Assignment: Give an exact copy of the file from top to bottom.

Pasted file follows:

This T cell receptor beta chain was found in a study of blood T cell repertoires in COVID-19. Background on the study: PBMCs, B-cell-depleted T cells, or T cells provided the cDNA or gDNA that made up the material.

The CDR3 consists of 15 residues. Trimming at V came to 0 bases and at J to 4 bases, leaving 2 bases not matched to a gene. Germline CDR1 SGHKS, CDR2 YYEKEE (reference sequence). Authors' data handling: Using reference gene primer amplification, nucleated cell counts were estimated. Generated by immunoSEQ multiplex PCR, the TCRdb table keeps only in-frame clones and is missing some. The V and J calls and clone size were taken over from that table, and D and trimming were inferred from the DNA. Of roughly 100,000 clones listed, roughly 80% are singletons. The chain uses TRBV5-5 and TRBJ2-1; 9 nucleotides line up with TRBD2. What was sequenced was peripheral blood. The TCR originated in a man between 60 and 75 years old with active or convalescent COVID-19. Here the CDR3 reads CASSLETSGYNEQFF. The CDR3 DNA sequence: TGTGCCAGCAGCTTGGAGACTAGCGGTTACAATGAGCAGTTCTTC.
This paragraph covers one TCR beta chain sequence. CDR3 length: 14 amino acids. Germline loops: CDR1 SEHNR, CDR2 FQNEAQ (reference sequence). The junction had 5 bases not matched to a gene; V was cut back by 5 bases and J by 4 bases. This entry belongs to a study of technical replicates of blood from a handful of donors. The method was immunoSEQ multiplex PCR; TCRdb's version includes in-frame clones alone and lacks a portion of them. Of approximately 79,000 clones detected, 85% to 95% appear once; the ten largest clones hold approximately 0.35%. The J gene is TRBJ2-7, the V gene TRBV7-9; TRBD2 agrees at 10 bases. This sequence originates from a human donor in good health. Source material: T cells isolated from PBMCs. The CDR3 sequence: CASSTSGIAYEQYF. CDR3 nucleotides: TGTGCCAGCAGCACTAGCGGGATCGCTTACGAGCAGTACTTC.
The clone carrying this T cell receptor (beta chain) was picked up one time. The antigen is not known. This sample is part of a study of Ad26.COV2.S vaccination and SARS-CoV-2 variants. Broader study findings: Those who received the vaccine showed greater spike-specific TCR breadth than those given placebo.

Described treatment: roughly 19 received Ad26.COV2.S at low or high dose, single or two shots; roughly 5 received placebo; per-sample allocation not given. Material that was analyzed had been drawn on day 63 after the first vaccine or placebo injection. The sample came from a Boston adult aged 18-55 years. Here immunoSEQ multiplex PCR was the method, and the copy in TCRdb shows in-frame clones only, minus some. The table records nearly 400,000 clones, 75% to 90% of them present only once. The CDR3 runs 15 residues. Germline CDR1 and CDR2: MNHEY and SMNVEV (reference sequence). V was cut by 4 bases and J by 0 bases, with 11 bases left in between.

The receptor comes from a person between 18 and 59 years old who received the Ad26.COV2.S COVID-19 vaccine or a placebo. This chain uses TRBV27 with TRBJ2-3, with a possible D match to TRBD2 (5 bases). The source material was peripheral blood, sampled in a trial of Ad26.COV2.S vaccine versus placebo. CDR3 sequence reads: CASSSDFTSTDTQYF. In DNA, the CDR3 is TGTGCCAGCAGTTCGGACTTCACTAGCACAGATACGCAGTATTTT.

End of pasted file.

This T cell receptor beta chain was found in a study of blood T cell repertoires in COVID-19. Background on the study: PBMCs, B-cell-depleted T cells, or T cells provided the cDNA or gDNA that made up the material.

The CDR3 consists of 15 residues. Trimming at V came to 0 bases and at J to 4 bases, leaving 2 bases not matched to a gene. Germline CDR1 SGHKS, CDR2 YYEKEE (reference sequence). Authors' data handling: Using reference gene primer amplification, nucleated cell counts were estimated. Generated by immunoSEQ multiplex PCR, the TCRdb table keeps only in-frame clones and is missing some. The V and J calls and clone size were taken over from that table, and D and trimming were inferred from the DNA. Of roughly 100,000 clones listed, roughly 80% are singletons. The chain uses TRBV5-5 and TRBJ2-1; 9 nucleotides line up with TRBD2. What was sequenced was peripheral blood. The TCR originated in a man between 60 and 75 years old with active or convalescent COVID-19. Here the CDR3 reads CASSLETSGYNEQFF. The CDR3 DNA sequence: TGTGCCAGCAGCTTGGAGACTAGCGGTTACAATGAGCAGTTCTTC.
This paragraph covers one TCR beta chain sequence. CDR3 length: 14 amino acids. Germline loops: CDR1 SEHNR, CDR2 FQNEAQ (reference sequence). The junction had 5 bases not matched to a gene; V was cut back by 5 bases and J by 4 bases. This entry belongs to a study of technical replicates of blood from a handful of donors. The method was immunoSEQ multiplex PCR; TCRdb's version includes in-frame clones alone and lacks a portion of them. Of approximately 79,000 clones detected, 85% to 95% appear once; the ten largest clones hold approximately 0.35%. The J gene is TRBJ2-7, the V gene TRBV7-9; TRBD2 agrees at 10 bases. This sequence originates from a human donor in good health. Source material: T cells isolated from PBMCs. The CDR3 sequence: CASSTSGIAYEQYF. CDR3 nucleotides: TGTGCCAGCAGCACTAGCGGGATCGCTTACGAGCAGTACTTC.
The clone carrying this T cell receptor (beta chain) was picked up one time. The antigen is not known. This sample is part of a study of Ad26.COV2.S vaccination and SARS-CoV-2 variants. Broader study findings: Those who received the vaccine showed greater spike-specific TCR breadth than those given placebo.

Described treatment: roughly 19 received Ad26.COV2.S at low or high dose, single or two shots; roughly 5 received placebo; per-sample allocation not given. Material that was analyzed had been drawn on day 63 after the first vaccine or placebo injection. The sample came from a Boston adult aged 18-55 years. Here immunoSEQ multiplex PCR was the method, and the copy in TCRdb shows in-frame clones only, minus some. The table records nearly 400,000 clones, 75% to 90% of them present only once. The CDR3 runs 15 residues. Germline CDR1 and CDR2: MNHEY and SMNVEV (reference sequence). V was cut by 4 bases and J by 0 bases, with 11 bases left in between.

The receptor comes from a person between 18 and 59 years old who received the Ad26.COV2.S COVID-19 vaccine or a placebo. This chain uses TRBV27 with TRBJ2-3, with a possible D match to TRBD2 (5 bases). The source material was peripheral blood, sampled in a trial of Ad26.COV2.S vaccine versus placebo. CDR3 sequence reads: CASSSDFTSTDTQYF. In DNA, the CDR3 is TGTGCCAGCAGTTCGGACTTCACTAGCACAGATACGCAGTATTTT.